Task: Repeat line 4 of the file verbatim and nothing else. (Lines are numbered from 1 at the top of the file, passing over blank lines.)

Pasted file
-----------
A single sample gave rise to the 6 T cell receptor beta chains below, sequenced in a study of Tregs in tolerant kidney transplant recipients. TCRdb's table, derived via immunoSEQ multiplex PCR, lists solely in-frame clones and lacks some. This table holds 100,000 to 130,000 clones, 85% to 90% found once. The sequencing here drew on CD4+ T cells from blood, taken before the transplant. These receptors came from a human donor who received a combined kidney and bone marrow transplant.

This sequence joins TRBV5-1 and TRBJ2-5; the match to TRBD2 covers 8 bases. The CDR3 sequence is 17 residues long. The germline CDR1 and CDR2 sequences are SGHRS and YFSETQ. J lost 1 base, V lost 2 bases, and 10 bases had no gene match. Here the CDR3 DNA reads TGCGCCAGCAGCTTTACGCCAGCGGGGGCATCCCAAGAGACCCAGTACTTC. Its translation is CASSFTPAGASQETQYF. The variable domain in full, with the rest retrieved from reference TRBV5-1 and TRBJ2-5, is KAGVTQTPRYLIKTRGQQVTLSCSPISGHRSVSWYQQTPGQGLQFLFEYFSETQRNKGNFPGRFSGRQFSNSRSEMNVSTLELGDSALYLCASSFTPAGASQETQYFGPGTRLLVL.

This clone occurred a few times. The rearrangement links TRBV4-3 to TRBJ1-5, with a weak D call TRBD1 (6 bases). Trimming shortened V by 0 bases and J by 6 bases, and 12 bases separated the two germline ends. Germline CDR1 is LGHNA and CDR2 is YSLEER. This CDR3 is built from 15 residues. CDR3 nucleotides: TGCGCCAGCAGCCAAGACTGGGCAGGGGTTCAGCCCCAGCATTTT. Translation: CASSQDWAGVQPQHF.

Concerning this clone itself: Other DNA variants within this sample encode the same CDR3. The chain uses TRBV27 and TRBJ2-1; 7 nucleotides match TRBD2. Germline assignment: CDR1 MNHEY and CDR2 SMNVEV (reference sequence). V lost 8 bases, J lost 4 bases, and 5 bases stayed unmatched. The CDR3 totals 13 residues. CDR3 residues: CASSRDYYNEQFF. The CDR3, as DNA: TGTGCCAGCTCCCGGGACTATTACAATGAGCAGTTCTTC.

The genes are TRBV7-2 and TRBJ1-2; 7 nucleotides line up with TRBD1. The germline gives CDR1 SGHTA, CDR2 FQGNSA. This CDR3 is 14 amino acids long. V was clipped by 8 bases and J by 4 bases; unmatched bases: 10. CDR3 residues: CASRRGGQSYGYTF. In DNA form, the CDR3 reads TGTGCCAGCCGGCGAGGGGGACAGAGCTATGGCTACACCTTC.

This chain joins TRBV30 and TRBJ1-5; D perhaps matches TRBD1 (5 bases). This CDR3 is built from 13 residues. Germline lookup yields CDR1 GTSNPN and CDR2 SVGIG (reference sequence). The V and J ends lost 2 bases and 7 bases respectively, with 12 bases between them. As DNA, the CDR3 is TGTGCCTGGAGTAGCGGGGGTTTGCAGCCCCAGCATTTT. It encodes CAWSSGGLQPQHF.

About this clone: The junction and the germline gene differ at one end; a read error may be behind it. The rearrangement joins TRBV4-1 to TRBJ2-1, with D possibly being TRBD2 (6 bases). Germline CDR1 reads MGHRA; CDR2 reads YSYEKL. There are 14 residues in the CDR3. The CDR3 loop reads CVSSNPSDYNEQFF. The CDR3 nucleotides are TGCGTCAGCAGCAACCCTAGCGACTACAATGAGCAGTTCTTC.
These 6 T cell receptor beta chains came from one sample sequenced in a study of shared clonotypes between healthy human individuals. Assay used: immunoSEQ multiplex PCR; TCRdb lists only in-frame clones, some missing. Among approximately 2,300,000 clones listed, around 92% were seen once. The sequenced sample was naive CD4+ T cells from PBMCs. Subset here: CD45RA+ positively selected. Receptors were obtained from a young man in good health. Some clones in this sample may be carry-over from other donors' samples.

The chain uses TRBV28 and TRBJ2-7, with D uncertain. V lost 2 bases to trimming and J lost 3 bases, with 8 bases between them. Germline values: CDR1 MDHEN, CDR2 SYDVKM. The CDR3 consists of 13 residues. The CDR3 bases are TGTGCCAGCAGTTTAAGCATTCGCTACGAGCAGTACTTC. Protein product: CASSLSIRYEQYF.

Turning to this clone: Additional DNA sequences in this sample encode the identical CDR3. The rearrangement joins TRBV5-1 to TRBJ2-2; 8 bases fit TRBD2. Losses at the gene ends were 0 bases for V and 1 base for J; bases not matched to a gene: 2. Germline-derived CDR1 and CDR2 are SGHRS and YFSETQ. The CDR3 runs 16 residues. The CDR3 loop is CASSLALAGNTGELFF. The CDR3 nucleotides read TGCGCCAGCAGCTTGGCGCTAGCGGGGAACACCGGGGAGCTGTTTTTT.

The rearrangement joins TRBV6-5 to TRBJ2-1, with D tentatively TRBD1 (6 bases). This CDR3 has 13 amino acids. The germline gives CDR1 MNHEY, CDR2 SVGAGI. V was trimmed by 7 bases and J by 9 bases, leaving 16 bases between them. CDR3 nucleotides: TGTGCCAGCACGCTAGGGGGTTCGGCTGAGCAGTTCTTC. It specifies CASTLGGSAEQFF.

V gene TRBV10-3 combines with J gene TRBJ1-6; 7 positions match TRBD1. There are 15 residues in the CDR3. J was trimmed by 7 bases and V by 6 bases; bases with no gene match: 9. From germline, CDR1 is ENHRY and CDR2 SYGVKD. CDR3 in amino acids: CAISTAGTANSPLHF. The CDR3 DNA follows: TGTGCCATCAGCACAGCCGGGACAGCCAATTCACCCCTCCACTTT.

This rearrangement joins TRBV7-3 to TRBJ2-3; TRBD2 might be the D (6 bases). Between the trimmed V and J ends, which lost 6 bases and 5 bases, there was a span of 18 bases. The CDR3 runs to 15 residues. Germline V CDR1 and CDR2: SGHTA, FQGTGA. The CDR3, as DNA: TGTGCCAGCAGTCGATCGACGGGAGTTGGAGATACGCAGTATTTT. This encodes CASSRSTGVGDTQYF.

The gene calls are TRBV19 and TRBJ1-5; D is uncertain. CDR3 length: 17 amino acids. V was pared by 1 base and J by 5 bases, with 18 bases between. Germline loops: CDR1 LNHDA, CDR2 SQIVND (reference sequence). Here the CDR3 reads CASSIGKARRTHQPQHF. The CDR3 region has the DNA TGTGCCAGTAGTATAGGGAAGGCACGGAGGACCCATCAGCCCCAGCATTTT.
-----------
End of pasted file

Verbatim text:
Concerning this clone itself: Other DNA variants within this sample encode the same CDR3. The chain uses TRBV27 and TRBJ2-1; 7 nucleotides match TRBD2. Germline assignment: CDR1 MNHEY and CDR2 SMNVEV (reference sequence). V lost 8 bases, J lost 4 bases, and 5 bases stayed unmatched. The CDR3 totals 13 residues. CDR3 residues: CASSRDYYNEQFF. The CDR3, as DNA: TGTGCCAGCTCCCGGGACTATTACAATGAGCAGTTCTTC.